Just because it’s on the internet, doesn’t mean it’s true! Part 1, DONUTS.

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I would consider the title of this post a very general blanket statement for anything and everything that you read online, but today I’m going to be a little more specific and use it in my world of health, fitness, weight loss and gym ownership.

As a gym owner (co-owner) I can, and do, hear some ridiculous claims and theories that people bring to me about health, fitness trends, a new cleanse, how to eat healthy without having to eat healthy, or some other thing they “Saw on Dr. Oz…”. And as a health and fitness social media guy and blogger, I also write about things and open myself up to the possibility of attacks and arguments from people who read what I post. It also means that I’m reading a lot of other blogs and social media fitness people’s stuff too, and to be frank, some of what I’m seeing and reading frightens me.

I’ll be the first to tell you that what I write isn’t gospel, most of it is my opinion, but I do research a lot and try to have all of my information before I make a blog post or give someone advice. At the gym if I don’t have the answer or get asked something that I don’t know, I will never pretend to know the answer, but I will always try and find it.

Lately I’ve been seeing quite a few bloggers, instagramers and “famous” health and fitness folks writing posts, sharing pictures and spreading the gospel for information I just don’t agree with. It could be anything from only having to workout 3 minutes a day, three days a week, or that everyone should eat donuts before/after you workout and they won’t make you fat, or that it’s ok to eat Paleo fudge, cookies or brownies all the time and you won’t gain any weight.

Man I wish these things were true! I LOVE donuts. Almost as much as I love bacon (something else you shouldn’t eat every day). But for the most part, these statements are not true! Well not for everyone, anyway!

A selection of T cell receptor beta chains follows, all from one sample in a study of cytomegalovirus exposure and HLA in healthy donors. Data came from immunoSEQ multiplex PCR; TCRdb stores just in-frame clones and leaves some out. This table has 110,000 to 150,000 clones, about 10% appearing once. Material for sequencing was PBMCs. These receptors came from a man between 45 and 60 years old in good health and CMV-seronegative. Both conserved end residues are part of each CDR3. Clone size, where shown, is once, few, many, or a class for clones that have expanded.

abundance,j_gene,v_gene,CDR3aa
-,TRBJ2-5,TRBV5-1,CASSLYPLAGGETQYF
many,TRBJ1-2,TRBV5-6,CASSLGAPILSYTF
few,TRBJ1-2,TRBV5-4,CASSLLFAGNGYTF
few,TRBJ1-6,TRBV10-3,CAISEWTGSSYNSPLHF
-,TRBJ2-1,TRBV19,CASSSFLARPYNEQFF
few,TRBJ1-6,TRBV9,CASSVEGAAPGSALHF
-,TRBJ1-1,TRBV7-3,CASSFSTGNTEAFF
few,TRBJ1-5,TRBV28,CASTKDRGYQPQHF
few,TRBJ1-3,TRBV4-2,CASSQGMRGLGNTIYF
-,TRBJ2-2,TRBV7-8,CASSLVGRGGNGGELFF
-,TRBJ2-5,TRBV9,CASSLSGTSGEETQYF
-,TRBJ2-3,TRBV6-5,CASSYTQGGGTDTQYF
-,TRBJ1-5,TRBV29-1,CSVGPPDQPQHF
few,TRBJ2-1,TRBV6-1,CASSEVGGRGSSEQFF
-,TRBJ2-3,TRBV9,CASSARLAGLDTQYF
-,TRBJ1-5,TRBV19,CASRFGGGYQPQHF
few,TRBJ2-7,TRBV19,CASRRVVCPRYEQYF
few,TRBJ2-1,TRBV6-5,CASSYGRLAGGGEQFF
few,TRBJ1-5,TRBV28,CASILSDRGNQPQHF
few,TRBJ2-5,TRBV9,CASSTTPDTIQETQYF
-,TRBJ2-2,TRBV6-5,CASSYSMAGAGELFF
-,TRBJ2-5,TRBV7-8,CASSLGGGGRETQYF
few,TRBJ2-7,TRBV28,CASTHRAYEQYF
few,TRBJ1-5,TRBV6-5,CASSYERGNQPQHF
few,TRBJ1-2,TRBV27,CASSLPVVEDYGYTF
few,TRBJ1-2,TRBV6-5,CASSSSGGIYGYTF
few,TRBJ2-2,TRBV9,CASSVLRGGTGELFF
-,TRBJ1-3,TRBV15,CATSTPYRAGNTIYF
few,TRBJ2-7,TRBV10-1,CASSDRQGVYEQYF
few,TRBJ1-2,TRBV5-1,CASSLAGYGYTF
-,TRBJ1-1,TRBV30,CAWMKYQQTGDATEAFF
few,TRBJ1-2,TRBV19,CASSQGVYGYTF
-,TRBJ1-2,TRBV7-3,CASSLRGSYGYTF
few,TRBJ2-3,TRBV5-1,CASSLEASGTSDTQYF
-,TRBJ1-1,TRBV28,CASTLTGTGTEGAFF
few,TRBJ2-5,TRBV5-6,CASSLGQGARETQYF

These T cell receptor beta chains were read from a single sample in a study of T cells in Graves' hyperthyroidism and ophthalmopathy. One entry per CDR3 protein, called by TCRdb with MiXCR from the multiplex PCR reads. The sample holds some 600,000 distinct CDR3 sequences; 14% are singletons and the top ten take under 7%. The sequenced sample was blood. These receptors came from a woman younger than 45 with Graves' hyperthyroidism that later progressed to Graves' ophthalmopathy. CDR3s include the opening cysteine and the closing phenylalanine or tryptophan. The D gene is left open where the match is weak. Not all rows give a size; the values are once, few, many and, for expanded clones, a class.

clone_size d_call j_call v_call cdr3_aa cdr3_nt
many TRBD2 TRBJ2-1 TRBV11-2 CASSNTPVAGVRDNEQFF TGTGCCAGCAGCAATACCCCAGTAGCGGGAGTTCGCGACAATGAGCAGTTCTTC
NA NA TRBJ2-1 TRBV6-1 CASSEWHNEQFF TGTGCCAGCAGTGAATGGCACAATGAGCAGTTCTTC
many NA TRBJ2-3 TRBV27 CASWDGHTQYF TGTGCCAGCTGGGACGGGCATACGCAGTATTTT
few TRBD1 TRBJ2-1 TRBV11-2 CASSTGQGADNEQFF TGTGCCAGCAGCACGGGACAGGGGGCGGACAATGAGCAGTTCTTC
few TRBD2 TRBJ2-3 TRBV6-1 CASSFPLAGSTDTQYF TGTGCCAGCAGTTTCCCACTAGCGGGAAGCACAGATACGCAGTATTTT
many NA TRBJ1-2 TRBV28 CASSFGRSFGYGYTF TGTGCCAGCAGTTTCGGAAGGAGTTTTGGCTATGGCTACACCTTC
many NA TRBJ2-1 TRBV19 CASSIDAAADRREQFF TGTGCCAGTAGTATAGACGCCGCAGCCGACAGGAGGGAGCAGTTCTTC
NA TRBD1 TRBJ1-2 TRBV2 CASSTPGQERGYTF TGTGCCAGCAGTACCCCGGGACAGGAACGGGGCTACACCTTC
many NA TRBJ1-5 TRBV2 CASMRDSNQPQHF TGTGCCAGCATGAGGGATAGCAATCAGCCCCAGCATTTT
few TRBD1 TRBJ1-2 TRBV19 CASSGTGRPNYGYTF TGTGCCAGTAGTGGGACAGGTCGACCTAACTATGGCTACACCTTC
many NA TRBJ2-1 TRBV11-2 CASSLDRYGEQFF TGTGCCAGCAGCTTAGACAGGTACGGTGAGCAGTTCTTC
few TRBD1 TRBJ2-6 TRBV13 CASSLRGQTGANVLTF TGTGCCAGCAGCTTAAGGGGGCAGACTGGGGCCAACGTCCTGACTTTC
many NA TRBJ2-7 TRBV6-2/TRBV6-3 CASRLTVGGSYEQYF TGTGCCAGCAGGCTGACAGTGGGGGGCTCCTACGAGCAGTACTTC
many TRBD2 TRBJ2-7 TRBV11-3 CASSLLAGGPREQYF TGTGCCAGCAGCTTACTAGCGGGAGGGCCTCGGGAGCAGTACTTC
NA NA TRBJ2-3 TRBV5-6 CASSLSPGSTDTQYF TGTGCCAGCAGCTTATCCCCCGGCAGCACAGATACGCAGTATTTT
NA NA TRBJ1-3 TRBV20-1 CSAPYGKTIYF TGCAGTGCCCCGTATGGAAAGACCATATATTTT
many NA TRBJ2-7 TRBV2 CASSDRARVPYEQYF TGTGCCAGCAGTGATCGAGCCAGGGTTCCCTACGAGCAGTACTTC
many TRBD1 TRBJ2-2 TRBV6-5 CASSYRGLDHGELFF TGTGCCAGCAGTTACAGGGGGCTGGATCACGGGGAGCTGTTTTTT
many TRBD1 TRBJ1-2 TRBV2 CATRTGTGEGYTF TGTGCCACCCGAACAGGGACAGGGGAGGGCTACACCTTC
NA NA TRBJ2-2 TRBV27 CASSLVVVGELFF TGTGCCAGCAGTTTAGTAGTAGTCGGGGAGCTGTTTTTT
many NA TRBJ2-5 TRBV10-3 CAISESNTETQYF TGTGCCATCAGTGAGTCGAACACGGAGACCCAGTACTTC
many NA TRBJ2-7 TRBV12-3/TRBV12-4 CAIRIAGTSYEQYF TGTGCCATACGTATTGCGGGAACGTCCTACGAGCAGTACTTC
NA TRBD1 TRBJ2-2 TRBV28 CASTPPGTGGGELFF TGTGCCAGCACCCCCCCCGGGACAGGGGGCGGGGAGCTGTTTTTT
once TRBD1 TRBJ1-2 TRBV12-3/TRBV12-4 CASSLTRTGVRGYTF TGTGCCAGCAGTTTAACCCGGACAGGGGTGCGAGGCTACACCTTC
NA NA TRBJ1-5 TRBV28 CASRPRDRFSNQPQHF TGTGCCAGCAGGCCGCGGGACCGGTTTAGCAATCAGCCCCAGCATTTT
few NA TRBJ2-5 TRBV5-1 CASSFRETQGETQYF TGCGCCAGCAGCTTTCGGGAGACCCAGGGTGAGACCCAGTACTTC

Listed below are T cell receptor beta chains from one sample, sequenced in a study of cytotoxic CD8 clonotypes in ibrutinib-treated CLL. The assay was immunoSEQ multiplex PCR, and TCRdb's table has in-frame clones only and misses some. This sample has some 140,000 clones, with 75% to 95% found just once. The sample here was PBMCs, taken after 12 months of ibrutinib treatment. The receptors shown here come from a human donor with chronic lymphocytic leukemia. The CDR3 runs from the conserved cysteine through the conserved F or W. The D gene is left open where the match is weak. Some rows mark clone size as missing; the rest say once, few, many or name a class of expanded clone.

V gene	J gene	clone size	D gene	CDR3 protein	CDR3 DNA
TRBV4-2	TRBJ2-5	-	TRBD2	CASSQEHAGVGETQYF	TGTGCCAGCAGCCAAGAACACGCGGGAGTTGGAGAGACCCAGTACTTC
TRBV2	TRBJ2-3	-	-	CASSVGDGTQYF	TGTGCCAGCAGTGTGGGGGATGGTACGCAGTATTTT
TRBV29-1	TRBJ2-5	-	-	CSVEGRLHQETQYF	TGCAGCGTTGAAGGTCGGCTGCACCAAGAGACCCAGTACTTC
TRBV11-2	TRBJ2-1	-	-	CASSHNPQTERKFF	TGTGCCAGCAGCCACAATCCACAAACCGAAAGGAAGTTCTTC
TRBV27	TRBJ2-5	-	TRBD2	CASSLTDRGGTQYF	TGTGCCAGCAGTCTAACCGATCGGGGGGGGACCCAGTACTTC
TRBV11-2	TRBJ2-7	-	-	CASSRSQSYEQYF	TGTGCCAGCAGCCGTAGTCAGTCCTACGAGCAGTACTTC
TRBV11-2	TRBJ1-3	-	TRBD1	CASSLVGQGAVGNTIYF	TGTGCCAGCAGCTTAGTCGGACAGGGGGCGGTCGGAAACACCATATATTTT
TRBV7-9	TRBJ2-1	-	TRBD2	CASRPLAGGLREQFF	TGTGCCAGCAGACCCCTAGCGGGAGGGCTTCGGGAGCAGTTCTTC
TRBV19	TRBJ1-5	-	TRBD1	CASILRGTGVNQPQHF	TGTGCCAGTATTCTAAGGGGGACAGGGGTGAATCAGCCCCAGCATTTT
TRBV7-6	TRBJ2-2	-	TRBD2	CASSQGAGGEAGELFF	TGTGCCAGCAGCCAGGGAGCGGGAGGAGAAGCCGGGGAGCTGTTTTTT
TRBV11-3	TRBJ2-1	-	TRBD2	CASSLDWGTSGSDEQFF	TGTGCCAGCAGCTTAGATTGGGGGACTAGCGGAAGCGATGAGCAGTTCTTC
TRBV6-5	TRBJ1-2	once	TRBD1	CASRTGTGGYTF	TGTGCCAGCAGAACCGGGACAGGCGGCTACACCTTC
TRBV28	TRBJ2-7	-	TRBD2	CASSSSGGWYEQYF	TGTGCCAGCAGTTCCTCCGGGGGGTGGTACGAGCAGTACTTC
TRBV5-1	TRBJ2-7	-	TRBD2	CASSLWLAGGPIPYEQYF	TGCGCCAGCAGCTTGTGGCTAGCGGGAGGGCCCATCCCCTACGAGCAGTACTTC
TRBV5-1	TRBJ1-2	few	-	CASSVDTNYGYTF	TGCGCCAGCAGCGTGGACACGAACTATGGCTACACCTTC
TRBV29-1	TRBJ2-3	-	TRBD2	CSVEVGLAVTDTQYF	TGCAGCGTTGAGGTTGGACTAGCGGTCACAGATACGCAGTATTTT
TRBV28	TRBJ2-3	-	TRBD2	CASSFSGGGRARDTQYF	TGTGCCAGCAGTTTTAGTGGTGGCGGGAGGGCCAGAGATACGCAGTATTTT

Making blanket statements like “everyone should and can eat donuts after a workout” or “everyone should be Paleo” just isn’t right. I know for a fact that I can’t eat donuts as a source of energy before or after my workout. Actually, that’s not true… Scientifically speaking I CAN eat them for a source of energy (carbs), however, because I was fat before, my fat cells grow and store fat much easier than someone who was never fat before, and therefore if I eat donuts, no matter the time of day, they don’t get completely burned off and I put on weight quickly. Yes there IS science out there that is showing that all carbs are created equal, but not everyone can do or treat their body the same way, and to be stubborn and hard headed enough to argue that this is always correct and to push it out to an uneducated public who think everything they read and see is right, is so very wrong!

I know that it’s the responsibility of the people who are consuming this information to confirm, triple check and make sure what they’re reading or seeing is right, but I also believe that it’s the responsibility of those pushing this kind of information and content to the general public to make sure they aren’t misleading people or giving them incorrect information.

This is just one example of health and fitness BS I see daily and it’s the one that has been bothering me the most lately. I also know I’m opening a giant can of worms here, but I’m really interested to hear what people think about this. Do you think we’re in a world where people just believe everything they read? Is it up to the publisher or the consumer of content to verify what is truth? Please comment below.

2 COMMENTS

  1. I love donuts and hate blanket statements. There are indeed a lot of scientific truths out there in the health and fitness world, but you have to wade through all of the crap and self promotions to find them. It is unfortunate that in this industry, anyone can label themselves a “coach” without so much as having to open up a textbook to actually understand how the human body works…or doesn’t work.

    I agree, everyone’s journey is different. I tell all of my clients to focus on THEMSELVES…and what works for them. It might not be exactly what works for me, or your neighbor, or the girl on the infomercial on TV at 2:00 am. Great post, my friend.

  2. Liking a lot of this. You have to do what works for you, both in the gym and at the kitchen. It’s pretty much axiomatic that you can discard the advice of anyone who insists there’s only one way to do something. I just put up a similar post, a little wider in scope but along the same basic lines — hope you don’t mind my linking to it. http://fitnessfortheregularguy.blogspot.com/2015/03/dont-be-hater.html

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